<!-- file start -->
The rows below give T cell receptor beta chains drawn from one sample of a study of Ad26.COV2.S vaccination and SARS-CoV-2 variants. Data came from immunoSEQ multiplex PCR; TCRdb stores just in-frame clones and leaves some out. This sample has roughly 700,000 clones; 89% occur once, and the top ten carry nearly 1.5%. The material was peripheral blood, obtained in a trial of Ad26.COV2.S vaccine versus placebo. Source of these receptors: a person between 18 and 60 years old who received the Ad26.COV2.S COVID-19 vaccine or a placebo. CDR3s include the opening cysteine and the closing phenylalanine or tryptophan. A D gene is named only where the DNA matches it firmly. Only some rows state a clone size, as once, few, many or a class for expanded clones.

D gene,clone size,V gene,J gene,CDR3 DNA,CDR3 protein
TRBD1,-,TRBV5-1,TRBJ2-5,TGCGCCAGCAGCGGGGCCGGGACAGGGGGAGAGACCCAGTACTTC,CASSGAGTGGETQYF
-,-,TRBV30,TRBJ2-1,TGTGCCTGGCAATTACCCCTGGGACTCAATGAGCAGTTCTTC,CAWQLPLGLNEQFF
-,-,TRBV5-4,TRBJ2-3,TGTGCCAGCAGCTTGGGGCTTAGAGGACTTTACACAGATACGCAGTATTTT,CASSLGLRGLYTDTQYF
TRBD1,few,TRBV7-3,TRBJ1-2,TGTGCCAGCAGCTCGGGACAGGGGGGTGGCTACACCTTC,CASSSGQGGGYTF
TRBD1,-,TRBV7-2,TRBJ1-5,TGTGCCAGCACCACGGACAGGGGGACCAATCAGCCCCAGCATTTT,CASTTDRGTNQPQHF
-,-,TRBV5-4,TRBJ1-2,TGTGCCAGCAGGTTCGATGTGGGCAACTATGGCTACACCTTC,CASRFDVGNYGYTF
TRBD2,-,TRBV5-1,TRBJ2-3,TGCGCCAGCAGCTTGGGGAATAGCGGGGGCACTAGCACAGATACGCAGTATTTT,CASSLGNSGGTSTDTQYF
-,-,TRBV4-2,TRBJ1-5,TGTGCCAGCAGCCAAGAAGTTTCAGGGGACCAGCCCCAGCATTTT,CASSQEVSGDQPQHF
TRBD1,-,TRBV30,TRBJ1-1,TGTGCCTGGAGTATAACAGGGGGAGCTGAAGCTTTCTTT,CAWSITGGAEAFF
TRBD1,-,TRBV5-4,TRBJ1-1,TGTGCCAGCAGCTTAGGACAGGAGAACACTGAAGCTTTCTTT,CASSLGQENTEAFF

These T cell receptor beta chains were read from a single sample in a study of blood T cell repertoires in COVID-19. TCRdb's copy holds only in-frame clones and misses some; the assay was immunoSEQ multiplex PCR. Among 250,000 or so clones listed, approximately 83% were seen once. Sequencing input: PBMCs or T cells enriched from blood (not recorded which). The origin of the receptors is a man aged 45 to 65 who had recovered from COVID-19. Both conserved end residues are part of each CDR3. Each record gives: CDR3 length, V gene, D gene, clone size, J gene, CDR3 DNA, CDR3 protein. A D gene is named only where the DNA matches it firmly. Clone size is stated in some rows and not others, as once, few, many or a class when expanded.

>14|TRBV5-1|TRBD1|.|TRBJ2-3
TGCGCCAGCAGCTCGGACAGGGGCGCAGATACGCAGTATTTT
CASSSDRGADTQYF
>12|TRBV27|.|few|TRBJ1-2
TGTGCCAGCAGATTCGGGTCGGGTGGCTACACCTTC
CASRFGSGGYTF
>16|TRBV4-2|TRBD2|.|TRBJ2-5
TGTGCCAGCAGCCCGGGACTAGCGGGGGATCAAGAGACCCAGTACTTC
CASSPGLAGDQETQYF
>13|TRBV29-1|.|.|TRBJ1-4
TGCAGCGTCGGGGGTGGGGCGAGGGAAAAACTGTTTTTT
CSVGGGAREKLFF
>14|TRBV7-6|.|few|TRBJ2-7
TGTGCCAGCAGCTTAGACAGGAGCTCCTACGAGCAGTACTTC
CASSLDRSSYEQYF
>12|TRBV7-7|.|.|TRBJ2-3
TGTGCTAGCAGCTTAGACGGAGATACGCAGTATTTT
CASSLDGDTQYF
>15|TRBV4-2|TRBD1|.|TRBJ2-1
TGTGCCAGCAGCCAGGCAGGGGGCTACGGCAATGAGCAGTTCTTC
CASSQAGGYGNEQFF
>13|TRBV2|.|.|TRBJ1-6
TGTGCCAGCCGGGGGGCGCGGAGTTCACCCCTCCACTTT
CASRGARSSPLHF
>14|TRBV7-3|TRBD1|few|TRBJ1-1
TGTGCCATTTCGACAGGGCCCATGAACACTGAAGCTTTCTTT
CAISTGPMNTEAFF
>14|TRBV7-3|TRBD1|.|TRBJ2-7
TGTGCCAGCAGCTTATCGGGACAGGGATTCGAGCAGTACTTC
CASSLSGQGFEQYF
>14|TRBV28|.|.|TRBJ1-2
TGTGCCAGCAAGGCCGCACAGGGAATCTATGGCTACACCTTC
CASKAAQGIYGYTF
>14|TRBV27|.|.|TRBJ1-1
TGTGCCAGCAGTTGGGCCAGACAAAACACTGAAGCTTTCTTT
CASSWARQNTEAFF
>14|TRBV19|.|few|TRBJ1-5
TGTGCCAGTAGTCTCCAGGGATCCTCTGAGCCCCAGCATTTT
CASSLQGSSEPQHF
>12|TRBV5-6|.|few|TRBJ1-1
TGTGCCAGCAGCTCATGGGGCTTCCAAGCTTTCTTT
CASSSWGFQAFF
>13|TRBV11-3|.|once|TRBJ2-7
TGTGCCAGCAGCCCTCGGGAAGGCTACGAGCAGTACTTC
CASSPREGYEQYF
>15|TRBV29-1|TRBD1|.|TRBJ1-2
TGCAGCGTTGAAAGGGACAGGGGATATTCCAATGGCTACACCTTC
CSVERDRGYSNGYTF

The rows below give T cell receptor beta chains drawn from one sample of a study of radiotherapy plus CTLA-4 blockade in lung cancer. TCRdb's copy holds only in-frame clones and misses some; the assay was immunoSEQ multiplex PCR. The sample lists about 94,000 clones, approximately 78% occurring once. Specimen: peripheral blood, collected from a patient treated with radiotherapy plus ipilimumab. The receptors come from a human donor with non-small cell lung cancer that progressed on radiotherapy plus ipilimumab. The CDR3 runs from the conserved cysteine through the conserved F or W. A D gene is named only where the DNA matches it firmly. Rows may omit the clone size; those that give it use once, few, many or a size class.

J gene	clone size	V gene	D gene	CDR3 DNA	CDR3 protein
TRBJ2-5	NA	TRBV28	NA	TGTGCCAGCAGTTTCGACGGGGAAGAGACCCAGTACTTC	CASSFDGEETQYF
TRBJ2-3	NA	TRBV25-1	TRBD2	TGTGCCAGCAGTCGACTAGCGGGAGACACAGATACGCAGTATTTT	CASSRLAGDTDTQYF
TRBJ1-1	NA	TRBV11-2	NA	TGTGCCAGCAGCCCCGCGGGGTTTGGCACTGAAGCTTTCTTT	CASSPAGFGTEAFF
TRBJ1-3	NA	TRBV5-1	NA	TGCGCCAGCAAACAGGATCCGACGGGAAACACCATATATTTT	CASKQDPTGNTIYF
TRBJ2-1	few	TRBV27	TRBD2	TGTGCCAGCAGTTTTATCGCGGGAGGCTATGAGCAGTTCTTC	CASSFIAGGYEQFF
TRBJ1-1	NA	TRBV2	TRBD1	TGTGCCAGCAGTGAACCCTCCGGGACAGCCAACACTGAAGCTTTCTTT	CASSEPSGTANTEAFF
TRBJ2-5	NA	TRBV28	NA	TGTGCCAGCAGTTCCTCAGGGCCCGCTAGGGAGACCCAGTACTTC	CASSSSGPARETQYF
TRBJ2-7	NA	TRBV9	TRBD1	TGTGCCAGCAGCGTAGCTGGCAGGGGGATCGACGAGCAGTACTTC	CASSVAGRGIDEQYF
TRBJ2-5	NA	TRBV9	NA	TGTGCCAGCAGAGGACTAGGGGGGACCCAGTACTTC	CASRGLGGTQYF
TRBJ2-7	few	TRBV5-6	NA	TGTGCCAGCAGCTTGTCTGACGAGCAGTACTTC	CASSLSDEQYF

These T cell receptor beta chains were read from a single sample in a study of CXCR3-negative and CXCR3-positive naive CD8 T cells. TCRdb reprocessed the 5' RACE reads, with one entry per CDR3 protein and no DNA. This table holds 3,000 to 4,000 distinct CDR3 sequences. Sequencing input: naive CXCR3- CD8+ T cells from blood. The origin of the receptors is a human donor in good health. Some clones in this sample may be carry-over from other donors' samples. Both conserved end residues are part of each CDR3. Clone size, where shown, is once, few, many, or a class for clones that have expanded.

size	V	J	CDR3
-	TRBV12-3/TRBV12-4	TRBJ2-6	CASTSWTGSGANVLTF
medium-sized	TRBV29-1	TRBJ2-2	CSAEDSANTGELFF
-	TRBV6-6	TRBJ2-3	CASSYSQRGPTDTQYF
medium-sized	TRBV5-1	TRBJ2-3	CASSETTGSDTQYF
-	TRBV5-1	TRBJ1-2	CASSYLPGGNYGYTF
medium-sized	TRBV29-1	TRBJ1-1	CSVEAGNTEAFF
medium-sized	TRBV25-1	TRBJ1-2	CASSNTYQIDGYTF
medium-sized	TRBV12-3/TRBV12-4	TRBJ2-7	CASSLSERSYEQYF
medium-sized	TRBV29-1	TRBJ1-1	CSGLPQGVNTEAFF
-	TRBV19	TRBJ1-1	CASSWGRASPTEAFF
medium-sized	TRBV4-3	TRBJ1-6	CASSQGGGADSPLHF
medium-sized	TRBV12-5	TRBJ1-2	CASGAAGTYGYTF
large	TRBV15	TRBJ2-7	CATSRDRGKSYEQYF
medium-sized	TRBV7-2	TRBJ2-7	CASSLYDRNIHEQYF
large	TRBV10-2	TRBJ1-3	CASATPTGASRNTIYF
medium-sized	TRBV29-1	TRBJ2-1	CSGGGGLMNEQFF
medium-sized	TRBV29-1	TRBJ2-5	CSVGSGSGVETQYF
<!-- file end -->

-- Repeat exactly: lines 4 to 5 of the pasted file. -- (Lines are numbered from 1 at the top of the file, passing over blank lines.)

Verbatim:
-,-,TRBV30,TRBJ2-1,TGTGCCTGGCAATTACCCCTGGGACTCAATGAGCAGTTCTTC,CAWQLPLGLNEQFF
-,-,TRBV5-4,TRBJ2-3,TGTGCCAGCAGCTTGGGGCTTAGAGGACTTTACACAGATACGCAGTATTTT,CASSLGLRGLYTDTQYF